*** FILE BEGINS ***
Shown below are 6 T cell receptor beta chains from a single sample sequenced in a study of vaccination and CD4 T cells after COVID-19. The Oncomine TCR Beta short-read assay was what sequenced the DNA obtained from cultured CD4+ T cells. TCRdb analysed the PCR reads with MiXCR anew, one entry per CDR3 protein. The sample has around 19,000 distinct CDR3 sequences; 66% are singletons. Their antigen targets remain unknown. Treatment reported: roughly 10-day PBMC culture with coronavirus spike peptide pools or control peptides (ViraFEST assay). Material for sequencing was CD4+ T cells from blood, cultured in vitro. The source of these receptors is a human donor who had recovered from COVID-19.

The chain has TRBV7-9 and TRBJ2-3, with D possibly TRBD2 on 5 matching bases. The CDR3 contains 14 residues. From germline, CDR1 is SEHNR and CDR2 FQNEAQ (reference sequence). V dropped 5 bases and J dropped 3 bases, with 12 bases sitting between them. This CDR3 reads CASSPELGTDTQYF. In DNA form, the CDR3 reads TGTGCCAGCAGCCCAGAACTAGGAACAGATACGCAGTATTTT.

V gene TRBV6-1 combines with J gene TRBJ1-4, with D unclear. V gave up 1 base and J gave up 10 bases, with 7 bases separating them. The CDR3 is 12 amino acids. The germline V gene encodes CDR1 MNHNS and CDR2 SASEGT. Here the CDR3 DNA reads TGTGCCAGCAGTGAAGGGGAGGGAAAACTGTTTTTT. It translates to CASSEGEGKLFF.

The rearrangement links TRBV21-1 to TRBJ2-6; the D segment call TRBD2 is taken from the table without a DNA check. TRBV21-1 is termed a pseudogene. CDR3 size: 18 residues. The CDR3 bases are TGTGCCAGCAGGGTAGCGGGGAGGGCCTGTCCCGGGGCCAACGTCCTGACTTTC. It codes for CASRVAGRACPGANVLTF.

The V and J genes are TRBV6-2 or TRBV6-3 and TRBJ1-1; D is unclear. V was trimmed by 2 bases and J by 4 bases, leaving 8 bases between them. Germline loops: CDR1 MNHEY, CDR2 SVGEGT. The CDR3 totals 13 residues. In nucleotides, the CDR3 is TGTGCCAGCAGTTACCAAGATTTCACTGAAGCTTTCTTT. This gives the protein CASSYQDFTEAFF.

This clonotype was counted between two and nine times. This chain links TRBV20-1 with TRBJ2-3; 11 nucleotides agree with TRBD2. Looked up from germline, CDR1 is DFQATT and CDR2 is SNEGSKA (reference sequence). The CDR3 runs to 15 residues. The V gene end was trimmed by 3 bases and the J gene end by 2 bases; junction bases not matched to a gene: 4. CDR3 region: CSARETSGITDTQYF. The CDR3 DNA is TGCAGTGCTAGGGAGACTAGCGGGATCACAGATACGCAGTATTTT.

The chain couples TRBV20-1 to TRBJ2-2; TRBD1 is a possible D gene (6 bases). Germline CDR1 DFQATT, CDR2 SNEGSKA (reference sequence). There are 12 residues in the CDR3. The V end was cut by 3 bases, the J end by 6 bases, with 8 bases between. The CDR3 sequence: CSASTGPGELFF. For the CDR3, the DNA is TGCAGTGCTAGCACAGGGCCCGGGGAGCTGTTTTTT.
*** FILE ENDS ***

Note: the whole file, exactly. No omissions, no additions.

Shown below are 6 T cell receptor beta chains from a single sample sequenced in a study of vaccination and CD4 T cells after COVID-19. The Oncomine TCR Beta short-read assay was what sequenced the DNA obtained from cultured CD4+ T cells. TCRdb analysed the PCR reads with MiXCR anew, one entry per CDR3 protein. The sample has around 19,000 distinct CDR3 sequences; 66% are singletons. Their antigen targets remain unknown. Treatment reported: roughly 10-day PBMC culture with coronavirus spike peptide pools or control peptides (ViraFEST assay). Material for sequencing was CD4+ T cells from blood, cultured in vitro. The source of these receptors is a human donor who had recovered from COVID-19.

The chain has TRBV7-9 and TRBJ2-3, with D possibly TRBD2 on 5 matching bases. The CDR3 contains 14 residues. From germline, CDR1 is SEHNR and CDR2 FQNEAQ (reference sequence). V dropped 5 bases and J dropped 3 bases, with 12 bases sitting between them. This CDR3 reads CASSPELGTDTQYF. In DNA form, the CDR3 reads TGTGCCAGCAGCCCAGAACTAGGAACAGATACGCAGTATTTT.

V gene TRBV6-1 combines with J gene TRBJ1-4, with D unclear. V gave up 1 base and J gave up 10 bases, with 7 bases separating them. The CDR3 is 12 amino acids. The germline V gene encodes CDR1 MNHNS and CDR2 SASEGT. Here the CDR3 DNA reads TGTGCCAGCAGTGAAGGGGAGGGAAAACTGTTTTTT. It translates to CASSEGEGKLFF.

The rearrangement links TRBV21-1 to TRBJ2-6; the D segment call TRBD2 is taken from the table without a DNA check. TRBV21-1 is termed a pseudogene. CDR3 size: 18 residues. The CDR3 bases are TGTGCCAGCAGGGTAGCGGGGAGGGCCTGTCCCGGGGCCAACGTCCTGACTTTC. It codes for CASRVAGRACPGANVLTF.

The V and J genes are TRBV6-2 or TRBV6-3 and TRBJ1-1; D is unclear. V was trimmed by 2 bases and J by 4 bases, leaving 8 bases between them. Germline loops: CDR1 MNHEY, CDR2 SVGEGT. The CDR3 totals 13 residues. In nucleotides, the CDR3 is TGTGCCAGCAGTTACCAAGATTTCACTGAAGCTTTCTTT. This gives the protein CASSYQDFTEAFF.

This clonotype was counted between two and nine times. This chain links TRBV20-1 with TRBJ2-3; 11 nucleotides agree with TRBD2. Looked up from germline, CDR1 is DFQATT and CDR2 is SNEGSKA (reference sequence). The CDR3 runs to 15 residues. The V gene end was trimmed by 3 bases and the J gene end by 2 bases; junction bases not matched to a gene: 4. CDR3 region: CSARETSGITDTQYF. The CDR3 DNA is TGCAGTGCTAGGGAGACTAGCGGGATCACAGATACGCAGTATTTT.

The chain couples TRBV20-1 to TRBJ2-2; TRBD1 is a possible D gene (6 bases). Germline CDR1 DFQATT, CDR2 SNEGSKA (reference sequence). There are 12 residues in the CDR3. The V end was cut by 3 bases, the J end by 6 bases, with 8 bases between. The CDR3 sequence: CSASTGPGELFF. For the CDR3, the DNA is TGCAGTGCTAGCACAGGGCCCGGGGAGCTGTTTTTT.